“Encore! Encore! You’ll sing it until you get it right!”

          • Vroo (Bruce Leban)

            And just to be fair: this personal attack is also uncalled for.

          • Eric LeVine

            Bruce, are you reading?

          • Eric LeVine

            Haha. Troll.

          • That Guy

            Haha, Microsoft jerk.

          • Eric LeVine

            What is your goal here? To just add to an ever growing list of insults? I very proudly worked at Microsoft for 13 years.

            Why are you afraid to use your real name? What do you WANT out of all this other than to just offend people?

      • Vroo (Bruce Leban)

        Hey, Eric. Even if “that guy” is or was a taxi driver, your ad hominem attack is uncalled for. Does the fact that you used to work at Microsoft render you a troll anytime you make a positive or negative statement about that company?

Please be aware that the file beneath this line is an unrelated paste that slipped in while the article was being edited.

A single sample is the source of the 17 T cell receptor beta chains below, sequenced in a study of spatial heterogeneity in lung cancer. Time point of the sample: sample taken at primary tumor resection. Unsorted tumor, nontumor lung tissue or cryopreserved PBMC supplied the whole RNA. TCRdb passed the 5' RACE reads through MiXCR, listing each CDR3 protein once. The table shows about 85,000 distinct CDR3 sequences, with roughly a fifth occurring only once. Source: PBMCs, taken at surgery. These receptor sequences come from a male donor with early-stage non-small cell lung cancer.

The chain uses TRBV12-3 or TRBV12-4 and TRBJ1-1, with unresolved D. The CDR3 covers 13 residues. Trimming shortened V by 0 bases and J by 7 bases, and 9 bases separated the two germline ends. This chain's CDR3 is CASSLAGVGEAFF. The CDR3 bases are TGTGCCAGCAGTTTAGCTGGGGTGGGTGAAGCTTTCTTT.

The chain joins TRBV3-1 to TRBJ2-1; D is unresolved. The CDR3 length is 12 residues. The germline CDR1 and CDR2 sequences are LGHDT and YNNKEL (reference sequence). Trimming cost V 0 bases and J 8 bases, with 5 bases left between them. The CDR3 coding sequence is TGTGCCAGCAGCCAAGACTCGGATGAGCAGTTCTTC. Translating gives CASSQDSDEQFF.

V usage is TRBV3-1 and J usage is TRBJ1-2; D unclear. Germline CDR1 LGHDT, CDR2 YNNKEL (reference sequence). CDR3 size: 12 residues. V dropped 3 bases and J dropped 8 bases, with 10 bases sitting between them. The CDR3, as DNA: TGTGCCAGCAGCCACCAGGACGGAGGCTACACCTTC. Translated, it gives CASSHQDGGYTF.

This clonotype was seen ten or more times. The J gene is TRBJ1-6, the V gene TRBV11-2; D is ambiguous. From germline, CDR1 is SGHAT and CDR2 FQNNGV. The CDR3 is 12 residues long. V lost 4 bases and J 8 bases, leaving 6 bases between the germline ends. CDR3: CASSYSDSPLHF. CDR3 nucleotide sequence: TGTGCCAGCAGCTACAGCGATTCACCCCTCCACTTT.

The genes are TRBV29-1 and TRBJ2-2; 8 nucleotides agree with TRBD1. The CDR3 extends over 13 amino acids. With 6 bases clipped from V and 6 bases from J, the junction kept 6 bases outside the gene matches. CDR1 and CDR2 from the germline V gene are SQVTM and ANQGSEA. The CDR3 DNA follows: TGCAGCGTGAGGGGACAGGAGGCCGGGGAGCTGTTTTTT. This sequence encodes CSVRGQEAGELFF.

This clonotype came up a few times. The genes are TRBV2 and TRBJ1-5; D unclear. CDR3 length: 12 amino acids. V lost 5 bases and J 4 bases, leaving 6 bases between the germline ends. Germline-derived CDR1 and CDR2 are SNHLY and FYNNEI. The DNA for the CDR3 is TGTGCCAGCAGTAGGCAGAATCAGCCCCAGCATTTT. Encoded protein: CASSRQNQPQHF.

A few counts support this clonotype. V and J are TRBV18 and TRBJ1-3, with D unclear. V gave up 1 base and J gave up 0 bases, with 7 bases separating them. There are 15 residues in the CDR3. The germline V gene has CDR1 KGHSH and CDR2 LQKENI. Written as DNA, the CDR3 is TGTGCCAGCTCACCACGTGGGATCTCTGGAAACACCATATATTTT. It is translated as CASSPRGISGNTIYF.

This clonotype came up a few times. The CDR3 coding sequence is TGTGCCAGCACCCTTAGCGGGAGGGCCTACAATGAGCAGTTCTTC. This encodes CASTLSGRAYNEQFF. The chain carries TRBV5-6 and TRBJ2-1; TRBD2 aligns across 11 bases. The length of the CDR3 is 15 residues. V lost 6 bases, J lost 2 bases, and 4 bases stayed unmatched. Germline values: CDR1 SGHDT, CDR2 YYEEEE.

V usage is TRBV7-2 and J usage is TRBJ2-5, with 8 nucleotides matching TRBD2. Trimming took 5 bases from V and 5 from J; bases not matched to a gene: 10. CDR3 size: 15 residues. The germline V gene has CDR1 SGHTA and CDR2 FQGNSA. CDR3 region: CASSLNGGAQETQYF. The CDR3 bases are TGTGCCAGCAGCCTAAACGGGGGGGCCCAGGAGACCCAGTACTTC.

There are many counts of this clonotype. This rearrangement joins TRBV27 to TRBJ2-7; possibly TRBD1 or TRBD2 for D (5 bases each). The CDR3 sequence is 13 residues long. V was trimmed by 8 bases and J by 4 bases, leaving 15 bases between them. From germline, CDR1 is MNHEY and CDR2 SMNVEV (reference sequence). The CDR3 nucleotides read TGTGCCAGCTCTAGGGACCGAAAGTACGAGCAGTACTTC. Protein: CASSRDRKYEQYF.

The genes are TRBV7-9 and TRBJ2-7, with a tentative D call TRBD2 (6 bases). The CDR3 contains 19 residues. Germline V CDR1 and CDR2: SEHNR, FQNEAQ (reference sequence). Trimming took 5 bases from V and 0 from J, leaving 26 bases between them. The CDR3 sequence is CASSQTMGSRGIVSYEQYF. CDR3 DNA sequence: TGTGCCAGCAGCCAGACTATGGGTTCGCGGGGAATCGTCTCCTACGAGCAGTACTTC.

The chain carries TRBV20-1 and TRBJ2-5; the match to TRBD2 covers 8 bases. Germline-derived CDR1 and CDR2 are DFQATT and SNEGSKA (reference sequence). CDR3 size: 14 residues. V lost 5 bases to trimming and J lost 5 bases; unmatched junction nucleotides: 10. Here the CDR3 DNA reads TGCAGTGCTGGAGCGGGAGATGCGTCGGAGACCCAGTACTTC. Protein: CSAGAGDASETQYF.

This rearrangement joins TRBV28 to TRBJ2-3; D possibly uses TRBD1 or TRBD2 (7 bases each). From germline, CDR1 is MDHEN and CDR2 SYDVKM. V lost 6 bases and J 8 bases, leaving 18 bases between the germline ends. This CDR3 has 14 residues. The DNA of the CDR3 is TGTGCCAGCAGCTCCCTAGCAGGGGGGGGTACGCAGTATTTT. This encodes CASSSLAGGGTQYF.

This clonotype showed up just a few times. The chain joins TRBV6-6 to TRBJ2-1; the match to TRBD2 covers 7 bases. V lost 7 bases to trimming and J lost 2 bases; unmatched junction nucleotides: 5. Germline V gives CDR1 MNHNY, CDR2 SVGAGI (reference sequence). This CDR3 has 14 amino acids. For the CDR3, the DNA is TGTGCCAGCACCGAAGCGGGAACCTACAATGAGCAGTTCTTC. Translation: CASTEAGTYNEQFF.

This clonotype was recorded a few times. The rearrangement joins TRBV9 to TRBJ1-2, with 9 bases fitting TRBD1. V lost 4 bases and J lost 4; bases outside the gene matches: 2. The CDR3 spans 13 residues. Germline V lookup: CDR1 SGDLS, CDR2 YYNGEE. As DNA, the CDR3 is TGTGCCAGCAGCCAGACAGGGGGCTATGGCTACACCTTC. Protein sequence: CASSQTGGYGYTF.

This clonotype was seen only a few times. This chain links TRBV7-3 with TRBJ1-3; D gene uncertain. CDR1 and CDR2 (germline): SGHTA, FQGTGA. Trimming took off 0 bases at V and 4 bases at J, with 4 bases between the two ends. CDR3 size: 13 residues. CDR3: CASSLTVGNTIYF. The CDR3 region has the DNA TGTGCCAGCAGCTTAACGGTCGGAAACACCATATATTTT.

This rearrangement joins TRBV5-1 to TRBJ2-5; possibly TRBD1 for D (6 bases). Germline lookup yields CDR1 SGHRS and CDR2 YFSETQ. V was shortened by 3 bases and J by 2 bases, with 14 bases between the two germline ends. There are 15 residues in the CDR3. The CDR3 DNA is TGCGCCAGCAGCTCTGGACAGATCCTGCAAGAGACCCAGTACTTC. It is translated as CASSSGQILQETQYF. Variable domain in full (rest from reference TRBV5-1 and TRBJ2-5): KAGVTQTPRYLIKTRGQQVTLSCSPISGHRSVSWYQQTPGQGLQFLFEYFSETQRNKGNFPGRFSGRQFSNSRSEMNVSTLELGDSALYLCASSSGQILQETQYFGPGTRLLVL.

If you have rational arguments against what he said, let’s hear them.

        • Eric LeVine

          Look up his comments on a prior article on this topic. Then tell me about ad hominem attacks. I am not going to waste my time trying to make a rational argument with a troll, and if you spent even 30 seconds reading his comment history you would understand. I expect a lot more attention to detail from you Bruce.

          • That Guy

            Eric, have you been hitting your wine cellar again? Are you drunk, or are you just another arrogant techno geek CEO? You people are just soooooooooo obnoxious. Want to know why normal people just despise the techno geeks and wish you’d all move to California where you belong? Go look in the mirror, a-hole.